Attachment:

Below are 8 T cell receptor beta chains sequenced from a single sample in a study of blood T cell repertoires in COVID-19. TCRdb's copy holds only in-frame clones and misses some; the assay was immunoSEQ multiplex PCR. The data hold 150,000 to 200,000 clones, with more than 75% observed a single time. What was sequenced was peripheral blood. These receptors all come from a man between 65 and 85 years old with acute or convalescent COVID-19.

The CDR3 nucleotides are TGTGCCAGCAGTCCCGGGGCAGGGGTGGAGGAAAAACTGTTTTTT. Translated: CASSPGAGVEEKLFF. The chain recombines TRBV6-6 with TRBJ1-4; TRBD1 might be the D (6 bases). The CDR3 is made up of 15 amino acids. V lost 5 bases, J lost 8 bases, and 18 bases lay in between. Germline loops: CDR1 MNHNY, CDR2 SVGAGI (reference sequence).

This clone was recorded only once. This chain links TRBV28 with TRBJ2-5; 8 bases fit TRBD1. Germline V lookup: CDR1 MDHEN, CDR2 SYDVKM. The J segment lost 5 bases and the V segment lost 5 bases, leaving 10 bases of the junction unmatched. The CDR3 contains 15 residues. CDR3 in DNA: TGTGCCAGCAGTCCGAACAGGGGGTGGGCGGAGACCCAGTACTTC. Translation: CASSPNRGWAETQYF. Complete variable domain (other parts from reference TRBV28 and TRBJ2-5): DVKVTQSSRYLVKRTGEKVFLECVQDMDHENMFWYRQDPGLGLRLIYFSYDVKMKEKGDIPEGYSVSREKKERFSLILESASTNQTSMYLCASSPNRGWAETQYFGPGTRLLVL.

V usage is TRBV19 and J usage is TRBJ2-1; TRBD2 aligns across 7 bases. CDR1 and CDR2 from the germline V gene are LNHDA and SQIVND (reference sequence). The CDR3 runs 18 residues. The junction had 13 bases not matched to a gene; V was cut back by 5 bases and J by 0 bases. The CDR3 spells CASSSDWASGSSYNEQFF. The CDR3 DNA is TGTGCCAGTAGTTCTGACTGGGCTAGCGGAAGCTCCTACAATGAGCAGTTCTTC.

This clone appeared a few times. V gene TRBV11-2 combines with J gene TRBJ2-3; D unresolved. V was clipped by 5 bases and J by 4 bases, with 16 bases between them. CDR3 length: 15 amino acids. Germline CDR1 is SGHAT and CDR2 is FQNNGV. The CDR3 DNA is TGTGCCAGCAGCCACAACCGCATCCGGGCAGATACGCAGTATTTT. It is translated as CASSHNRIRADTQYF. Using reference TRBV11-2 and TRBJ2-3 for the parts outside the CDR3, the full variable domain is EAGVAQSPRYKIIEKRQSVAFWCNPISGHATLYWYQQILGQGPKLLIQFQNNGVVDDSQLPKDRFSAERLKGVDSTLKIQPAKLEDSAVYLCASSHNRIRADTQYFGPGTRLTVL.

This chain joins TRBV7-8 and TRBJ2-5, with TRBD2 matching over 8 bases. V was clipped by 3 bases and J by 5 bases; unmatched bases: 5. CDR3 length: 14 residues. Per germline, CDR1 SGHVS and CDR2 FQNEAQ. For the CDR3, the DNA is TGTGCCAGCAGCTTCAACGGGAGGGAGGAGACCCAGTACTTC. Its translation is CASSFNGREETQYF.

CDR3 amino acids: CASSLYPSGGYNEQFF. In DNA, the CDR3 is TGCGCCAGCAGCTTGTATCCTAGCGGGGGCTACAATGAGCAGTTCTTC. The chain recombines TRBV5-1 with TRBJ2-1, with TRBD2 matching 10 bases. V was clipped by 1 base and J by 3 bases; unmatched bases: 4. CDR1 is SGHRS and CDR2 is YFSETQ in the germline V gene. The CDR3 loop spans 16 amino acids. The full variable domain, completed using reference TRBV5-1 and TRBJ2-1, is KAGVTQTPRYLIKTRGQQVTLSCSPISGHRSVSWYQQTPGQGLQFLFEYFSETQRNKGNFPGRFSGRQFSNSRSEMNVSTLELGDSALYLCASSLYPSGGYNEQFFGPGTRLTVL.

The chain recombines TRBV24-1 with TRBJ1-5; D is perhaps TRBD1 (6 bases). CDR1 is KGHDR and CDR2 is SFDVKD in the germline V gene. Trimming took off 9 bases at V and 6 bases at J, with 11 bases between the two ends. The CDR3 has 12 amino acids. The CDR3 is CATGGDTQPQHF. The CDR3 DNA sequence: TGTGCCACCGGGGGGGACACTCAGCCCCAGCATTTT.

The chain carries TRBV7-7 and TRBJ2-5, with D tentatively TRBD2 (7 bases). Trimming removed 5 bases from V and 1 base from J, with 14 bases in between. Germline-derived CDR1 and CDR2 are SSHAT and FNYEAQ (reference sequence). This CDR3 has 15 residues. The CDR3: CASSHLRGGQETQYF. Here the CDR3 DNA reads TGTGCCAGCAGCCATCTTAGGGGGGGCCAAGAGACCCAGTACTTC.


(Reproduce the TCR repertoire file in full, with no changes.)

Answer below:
Below are 8 T cell receptor beta chains sequenced from a single sample in a study of blood T cell repertoires in COVID-19. TCRdb's copy holds only in-frame clones and misses some; the assay was immunoSEQ multiplex PCR. The data hold 150,000 to 200,000 clones, with more than 75% observed a single time. What was sequenced was peripheral blood. These receptors all come from a man between 65 and 85 years old with acute or convalescent COVID-19.

The CDR3 nucleotides are TGTGCCAGCAGTCCCGGGGCAGGGGTGGAGGAAAAACTGTTTTTT. Translated: CASSPGAGVEEKLFF. The chain recombines TRBV6-6 with TRBJ1-4; TRBD1 might be the D (6 bases). The CDR3 is made up of 15 amino acids. V lost 5 bases, J lost 8 bases, and 18 bases lay in between. Germline loops: CDR1 MNHNY, CDR2 SVGAGI (reference sequence).

This clone was recorded only once. This chain links TRBV28 with TRBJ2-5; 8 bases fit TRBD1. Germline V lookup: CDR1 MDHEN, CDR2 SYDVKM. The J segment lost 5 bases and the V segment lost 5 bases, leaving 10 bases of the junction unmatched. The CDR3 contains 15 residues. CDR3 in DNA: TGTGCCAGCAGTCCGAACAGGGGGTGGGCGGAGACCCAGTACTTC. Translation: CASSPNRGWAETQYF. Complete variable domain (other parts from reference TRBV28 and TRBJ2-5): DVKVTQSSRYLVKRTGEKVFLECVQDMDHENMFWYRQDPGLGLRLIYFSYDVKMKEKGDIPEGYSVSREKKERFSLILESASTNQTSMYLCASSPNRGWAETQYFGPGTRLLVL.

V usage is TRBV19 and J usage is TRBJ2-1; TRBD2 aligns across 7 bases. CDR1 and CDR2 from the germline V gene are LNHDA and SQIVND (reference sequence). The CDR3 runs 18 residues. The junction had 13 bases not matched to a gene; V was cut back by 5 bases and J by 0 bases. The CDR3 spells CASSSDWASGSSYNEQFF. The CDR3 DNA is TGTGCCAGTAGTTCTGACTGGGCTAGCGGAAGCTCCTACAATGAGCAGTTCTTC.

This clone appeared a few times. V gene TRBV11-2 combines with J gene TRBJ2-3; D unresolved. V was clipped by 5 bases and J by 4 bases, with 16 bases between them. CDR3 length: 15 amino acids. Germline CDR1 is SGHAT and CDR2 is FQNNGV. The CDR3 DNA is TGTGCCAGCAGCCACAACCGCATCCGGGCAGATACGCAGTATTTT. It is translated as CASSHNRIRADTQYF. Using reference TRBV11-2 and TRBJ2-3 for the parts outside the CDR3, the full variable domain is EAGVAQSPRYKIIEKRQSVAFWCNPISGHATLYWYQQILGQGPKLLIQFQNNGVVDDSQLPKDRFSAERLKGVDSTLKIQPAKLEDSAVYLCASSHNRIRADTQYFGPGTRLTVL.

This chain joins TRBV7-8 and TRBJ2-5, with TRBD2 matching over 8 bases. V was clipped by 3 bases and J by 5 bases; unmatched bases: 5. CDR3 length: 14 residues. Per germline, CDR1 SGHVS and CDR2 FQNEAQ. For the CDR3, the DNA is TGTGCCAGCAGCTTCAACGGGAGGGAGGAGACCCAGTACTTC. Its translation is CASSFNGREETQYF.

CDR3 amino acids: CASSLYPSGGYNEQFF. In DNA, the CDR3 is TGCGCCAGCAGCTTGTATCCTAGCGGGGGCTACAATGAGCAGTTCTTC. The chain recombines TRBV5-1 with TRBJ2-1, with TRBD2 matching 10 bases. V was clipped by 1 base and J by 3 bases; unmatched bases: 4. CDR1 is SGHRS and CDR2 is YFSETQ in the germline V gene. The CDR3 loop spans 16 amino acids. The full variable domain, completed using reference TRBV5-1 and TRBJ2-1, is KAGVTQTPRYLIKTRGQQVTLSCSPISGHRSVSWYQQTPGQGLQFLFEYFSETQRNKGNFPGRFSGRQFSNSRSEMNVSTLELGDSALYLCASSLYPSGGYNEQFFGPGTRLTVL.

The chain recombines TRBV24-1 with TRBJ1-5; D is perhaps TRBD1 (6 bases). CDR1 is KGHDR and CDR2 is SFDVKD in the germline V gene. Trimming took off 9 bases at V and 6 bases at J, with 11 bases between the two ends. The CDR3 has 12 amino acids. The CDR3 is CATGGDTQPQHF. The CDR3 DNA sequence: TGTGCCACCGGGGGGGACACTCAGCCCCAGCATTTT.

The chain carries TRBV7-7 and TRBJ2-5, with D tentatively TRBD2 (7 bases). Trimming removed 5 bases from V and 1 base from J, with 14 bases in between. Germline-derived CDR1 and CDR2 are SSHAT and FNYEAQ (reference sequence). This CDR3 has 15 residues. The CDR3: CASSHLRGGQETQYF. Here the CDR3 DNA reads TGTGCCAGCAGCCATCTTAGGGGGGGCCAAGAGACCCAGTACTTC.